Stimulating your ovaries

To understand the IVF process, ideally you need to be familiar with the relevant parts of the menstrual cycle, so here's a quick recap on how eggs are normally formed in your body. The pituitary gland in your brain regulates your menstrual cycle by producing two hormones: follicle-stimulating hormone (FSH) and luteinising hormone (LH). Your pituitary gland releases follicle-stimulating hormone which, as the name suggests, stimulates the growth of several follicles in your ovaries. Follicles are fluid-filled sacks and each follicle contains one egg. As the follicles grow, one becomes dominant and the other follicles stop developing. When the dominant follicle reaches a certain size, your pituitary gland releases luteinising hormone, which causes the egg to mature and leads to ovulation, when the follicle bursts and releases the egg. Your fallopian tube captures the egg, which may then be fertilised.

The drugs that are used in IVF 'trick' your body into bringing to maturity multiple follicles and eggs and then stop the eggs from ovulating too soon so that in-vitro fertilisation can take place.

You receive daily injections of follicle-stimulating hormone to promote the growth of multiple follicles. When the follicles reach a certain size you have a single injection of human chorionic gonadotrophin (hCG) to trigger the final maturation of the eggs.

To prevent the follicles from releasing the eggs too soon, most controlled ovarian stimulation protocols include a class of drugs called gonadotrophin-releasing hormone (GnRH) analogues, given as either a nasal spray or an injection. This drug blocks the body's normal production of follicle-stimulating hormone and luteinising hormone from the pituitary gland, and makes sure the eggs aren't released before the egg collection procedure.

You receive your injections of follicle-stimulating hormone subcutaneously, meaning just under the skin, with a short needle. Since you need these injections on a daily basis, the most convenient method is for you to give yourself the injections, and the nurse shows you exactly how to do this.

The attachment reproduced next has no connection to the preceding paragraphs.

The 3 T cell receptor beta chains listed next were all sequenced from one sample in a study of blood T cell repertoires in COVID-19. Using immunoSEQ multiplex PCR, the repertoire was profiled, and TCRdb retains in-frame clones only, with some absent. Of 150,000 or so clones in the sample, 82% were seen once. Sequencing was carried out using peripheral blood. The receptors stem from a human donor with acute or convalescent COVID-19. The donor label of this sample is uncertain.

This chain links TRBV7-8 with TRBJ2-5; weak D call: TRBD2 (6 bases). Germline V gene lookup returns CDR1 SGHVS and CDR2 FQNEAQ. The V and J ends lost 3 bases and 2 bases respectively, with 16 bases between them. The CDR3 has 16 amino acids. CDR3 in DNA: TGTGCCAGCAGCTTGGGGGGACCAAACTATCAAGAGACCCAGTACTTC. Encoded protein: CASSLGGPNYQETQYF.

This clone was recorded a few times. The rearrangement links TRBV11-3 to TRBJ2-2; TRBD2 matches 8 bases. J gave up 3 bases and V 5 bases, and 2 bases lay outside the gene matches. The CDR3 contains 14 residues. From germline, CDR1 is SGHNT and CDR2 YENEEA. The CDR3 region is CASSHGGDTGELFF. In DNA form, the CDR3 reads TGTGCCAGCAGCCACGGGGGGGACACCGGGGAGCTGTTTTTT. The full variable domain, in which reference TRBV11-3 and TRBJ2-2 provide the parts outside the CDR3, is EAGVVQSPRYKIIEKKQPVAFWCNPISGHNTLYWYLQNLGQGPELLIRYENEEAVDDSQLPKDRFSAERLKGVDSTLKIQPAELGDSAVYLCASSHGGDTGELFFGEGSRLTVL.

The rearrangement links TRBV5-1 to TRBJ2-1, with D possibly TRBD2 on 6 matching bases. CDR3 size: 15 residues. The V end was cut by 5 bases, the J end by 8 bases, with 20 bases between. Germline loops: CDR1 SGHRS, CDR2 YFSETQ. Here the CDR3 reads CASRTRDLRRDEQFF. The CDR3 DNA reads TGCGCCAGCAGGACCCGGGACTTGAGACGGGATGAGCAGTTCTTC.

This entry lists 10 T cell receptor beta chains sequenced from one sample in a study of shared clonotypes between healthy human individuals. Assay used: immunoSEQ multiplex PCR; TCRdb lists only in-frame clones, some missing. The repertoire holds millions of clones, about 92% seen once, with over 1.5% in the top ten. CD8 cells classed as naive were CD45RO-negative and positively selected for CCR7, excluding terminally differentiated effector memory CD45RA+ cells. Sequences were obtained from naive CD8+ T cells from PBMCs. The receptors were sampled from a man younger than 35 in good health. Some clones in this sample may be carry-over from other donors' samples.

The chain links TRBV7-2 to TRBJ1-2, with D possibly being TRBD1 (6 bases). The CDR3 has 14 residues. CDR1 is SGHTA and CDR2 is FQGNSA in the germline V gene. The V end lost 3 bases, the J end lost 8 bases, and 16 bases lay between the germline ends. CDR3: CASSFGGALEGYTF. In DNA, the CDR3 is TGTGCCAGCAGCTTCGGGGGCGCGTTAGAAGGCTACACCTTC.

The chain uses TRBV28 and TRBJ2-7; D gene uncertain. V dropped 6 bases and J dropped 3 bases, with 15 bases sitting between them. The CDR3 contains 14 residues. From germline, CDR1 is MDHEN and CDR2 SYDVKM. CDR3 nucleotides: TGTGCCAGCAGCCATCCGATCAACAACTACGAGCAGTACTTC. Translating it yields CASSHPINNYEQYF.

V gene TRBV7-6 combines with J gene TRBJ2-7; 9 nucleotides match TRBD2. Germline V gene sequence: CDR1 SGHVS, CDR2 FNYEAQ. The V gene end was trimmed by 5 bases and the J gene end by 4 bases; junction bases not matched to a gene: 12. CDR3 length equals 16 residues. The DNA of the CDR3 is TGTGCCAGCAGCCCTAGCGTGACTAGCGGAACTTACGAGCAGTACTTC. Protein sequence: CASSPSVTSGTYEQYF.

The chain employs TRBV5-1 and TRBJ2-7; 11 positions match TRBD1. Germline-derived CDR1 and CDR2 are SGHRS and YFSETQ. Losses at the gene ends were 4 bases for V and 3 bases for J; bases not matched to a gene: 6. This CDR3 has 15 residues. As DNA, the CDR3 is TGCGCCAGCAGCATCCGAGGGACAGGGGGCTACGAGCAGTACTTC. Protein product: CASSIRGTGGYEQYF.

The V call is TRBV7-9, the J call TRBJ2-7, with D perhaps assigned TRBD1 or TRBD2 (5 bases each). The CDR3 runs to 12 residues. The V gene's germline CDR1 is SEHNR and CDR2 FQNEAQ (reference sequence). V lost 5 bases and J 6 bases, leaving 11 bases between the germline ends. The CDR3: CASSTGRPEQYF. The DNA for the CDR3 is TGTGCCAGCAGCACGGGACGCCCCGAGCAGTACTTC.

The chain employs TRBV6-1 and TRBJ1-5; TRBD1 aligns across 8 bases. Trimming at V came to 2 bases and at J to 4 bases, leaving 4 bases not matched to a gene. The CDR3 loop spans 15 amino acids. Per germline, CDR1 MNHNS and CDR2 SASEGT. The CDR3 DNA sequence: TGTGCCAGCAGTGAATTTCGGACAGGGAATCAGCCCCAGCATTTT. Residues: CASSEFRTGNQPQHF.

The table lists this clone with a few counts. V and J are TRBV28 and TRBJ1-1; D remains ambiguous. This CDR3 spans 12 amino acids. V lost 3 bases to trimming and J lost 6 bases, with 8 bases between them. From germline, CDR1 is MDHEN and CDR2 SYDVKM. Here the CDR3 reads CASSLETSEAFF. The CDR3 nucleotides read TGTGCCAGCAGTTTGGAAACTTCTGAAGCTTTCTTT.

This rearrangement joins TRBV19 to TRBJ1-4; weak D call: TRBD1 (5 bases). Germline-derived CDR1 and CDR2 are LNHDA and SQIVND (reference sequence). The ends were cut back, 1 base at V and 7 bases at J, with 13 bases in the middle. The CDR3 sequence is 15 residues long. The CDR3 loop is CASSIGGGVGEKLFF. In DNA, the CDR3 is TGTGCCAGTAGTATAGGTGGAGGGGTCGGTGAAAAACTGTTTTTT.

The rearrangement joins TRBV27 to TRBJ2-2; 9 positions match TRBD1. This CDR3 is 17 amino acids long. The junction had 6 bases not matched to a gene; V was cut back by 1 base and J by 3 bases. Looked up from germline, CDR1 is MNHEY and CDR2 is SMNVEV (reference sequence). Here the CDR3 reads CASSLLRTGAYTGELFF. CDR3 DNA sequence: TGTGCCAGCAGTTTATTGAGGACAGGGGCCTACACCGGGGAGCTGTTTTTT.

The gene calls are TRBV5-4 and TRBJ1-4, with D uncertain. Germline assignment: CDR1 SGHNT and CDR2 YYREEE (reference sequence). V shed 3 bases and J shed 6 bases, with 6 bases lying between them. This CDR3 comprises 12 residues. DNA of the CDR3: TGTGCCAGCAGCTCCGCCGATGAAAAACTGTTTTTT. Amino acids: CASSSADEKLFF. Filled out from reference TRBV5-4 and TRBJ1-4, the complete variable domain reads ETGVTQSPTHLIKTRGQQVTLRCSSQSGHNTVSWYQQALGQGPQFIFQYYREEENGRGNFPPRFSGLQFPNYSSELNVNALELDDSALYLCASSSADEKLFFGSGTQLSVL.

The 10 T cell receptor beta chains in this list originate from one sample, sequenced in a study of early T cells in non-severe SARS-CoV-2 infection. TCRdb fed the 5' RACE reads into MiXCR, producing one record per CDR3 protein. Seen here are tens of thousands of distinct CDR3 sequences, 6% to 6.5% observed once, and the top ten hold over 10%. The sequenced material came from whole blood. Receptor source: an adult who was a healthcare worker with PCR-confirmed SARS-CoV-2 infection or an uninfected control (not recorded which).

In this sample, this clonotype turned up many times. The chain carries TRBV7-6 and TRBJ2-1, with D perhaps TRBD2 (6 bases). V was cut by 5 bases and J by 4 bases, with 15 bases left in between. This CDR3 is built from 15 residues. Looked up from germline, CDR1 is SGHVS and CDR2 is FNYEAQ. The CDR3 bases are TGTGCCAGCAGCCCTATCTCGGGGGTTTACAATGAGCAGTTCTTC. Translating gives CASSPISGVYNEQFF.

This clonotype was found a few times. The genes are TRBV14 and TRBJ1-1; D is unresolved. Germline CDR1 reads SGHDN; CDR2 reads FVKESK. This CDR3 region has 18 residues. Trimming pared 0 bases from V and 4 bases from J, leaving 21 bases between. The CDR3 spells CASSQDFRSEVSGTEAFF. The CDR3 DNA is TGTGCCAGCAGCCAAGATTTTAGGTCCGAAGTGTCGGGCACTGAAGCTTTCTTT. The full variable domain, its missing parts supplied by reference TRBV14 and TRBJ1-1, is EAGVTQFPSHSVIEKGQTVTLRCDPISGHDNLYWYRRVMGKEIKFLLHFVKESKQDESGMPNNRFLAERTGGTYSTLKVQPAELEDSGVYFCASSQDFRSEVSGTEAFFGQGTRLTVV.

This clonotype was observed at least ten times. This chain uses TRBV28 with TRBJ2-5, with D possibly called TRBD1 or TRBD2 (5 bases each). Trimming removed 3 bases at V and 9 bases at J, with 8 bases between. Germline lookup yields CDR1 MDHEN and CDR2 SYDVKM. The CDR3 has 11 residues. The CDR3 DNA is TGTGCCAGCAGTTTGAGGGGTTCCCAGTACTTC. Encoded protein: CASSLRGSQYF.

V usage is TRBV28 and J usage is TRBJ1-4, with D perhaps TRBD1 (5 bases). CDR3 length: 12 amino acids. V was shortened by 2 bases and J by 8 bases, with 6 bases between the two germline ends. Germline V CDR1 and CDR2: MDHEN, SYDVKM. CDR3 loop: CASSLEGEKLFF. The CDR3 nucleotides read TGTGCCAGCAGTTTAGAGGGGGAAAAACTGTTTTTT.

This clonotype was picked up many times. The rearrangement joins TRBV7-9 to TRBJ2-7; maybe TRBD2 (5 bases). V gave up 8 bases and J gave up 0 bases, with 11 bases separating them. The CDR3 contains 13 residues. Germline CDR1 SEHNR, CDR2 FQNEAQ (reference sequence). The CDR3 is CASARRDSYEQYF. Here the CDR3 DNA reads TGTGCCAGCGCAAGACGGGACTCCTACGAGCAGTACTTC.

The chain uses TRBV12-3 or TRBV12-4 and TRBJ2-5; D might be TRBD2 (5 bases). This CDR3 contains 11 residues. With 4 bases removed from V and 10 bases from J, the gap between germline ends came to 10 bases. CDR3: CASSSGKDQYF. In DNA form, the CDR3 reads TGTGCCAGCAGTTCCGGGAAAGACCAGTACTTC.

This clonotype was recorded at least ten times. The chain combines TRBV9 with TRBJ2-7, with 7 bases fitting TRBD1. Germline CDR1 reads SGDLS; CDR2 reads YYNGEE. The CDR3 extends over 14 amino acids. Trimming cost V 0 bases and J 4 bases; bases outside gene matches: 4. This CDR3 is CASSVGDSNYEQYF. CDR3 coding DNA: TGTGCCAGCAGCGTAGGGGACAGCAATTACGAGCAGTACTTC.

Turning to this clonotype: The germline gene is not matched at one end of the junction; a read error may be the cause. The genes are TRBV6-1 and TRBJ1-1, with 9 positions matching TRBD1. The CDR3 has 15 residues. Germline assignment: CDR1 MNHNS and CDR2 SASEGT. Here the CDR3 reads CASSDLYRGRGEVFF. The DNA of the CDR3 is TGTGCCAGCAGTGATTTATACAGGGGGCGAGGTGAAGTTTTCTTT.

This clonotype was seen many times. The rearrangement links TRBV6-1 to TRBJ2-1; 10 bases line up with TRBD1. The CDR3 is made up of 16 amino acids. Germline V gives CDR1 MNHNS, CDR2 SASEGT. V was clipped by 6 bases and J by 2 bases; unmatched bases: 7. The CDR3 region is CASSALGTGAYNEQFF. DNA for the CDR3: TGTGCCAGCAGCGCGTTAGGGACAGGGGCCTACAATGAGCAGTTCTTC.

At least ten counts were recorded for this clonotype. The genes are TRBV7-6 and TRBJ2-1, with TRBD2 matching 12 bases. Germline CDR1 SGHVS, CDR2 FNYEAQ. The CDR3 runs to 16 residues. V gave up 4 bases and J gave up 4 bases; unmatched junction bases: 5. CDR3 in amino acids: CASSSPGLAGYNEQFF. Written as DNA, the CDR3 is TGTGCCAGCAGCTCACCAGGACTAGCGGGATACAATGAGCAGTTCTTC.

If you find it too difficult to inject yourself, the nurse can show your partner or a friend how to give you the injections.

After a week or so of injecting yourself with follicle-stimulating hormone, you probably feel a bit like a pincushion, but your injection technique should be down pat. Now's the time to attend your scheduled vaginal ultrasound examination to find out how your ovaries are responding to the drugs. From the ultrasound image, your doctor can:

1 Check your ovaries close up to count and measure the size of the follicles that are growing.

1 Measure the thickness of the lining in your uterus, which is an important indicator of how 'ready' the eggs are.


Looking at the ultrasound image, you may see a few bigger follicles and many small follicles. Bear in mind that the number of follicles you see on ultrasound is not necessarily the same as the number of eggs you end up with, because:

1 Only the big follicles contain mature eggs.

1 The eggs can be hard to find, so counting the number of bigger follicles doesn't necessarily equal the number of eggs you get.

In addition to the ultrasound, you may be asked to have a blood test to measure the level of oestradiol (a hormone produced by growing follicles) in your body.

Putting together the information from the ultrasound examination and the blood test helps your doctor to decide how many more days of follicle-stimulating hormone injections you need and whether the dose should be increased or decreased.

Breaking the menopause myth

Will I reach menopause sooner because I 'use up' so many eggs in IVF?

Many women who use fertility drugs and produce a lot of eggs ask this question. Women become menopausal when they run out of eggs, and since in a normal menstrual cycle only one egg ovulates, the question is a fair one for women on IVF producing many eggs. Fortunately, IVF stimulation does not shorten your ovaries' active life. Here's why:

1 In a normal cycle, several follicles begin to grow but over time one takes the lead to become the dominant follicle and produce a mature egg at ovulation. All the other follicles are spent and lose their chance to ever produce an egg.

1 In a stimulated cycle, the fertility drugs rescue the follicles that would've been spent in a normal cycle and allow many of them to grow and reach the stage where they contain a mature egg.

So you produce the same number of eggs in a stimulated cycle as in a normal cycle: The difference is that in a stimulated cycle more of them reach maturity.

Pregnancy Nutrition

Pregnancy Nutrition

Are You Expecting? Find Out Everything You Need to Know About Pregnancy and Nutrition Without Having to Buy a Dictionary. This book is among the first books to be written with the expertise of a medical expert and from the viewpoint of the average, everyday, ordinary,

Get My Free Ebook

Post a comment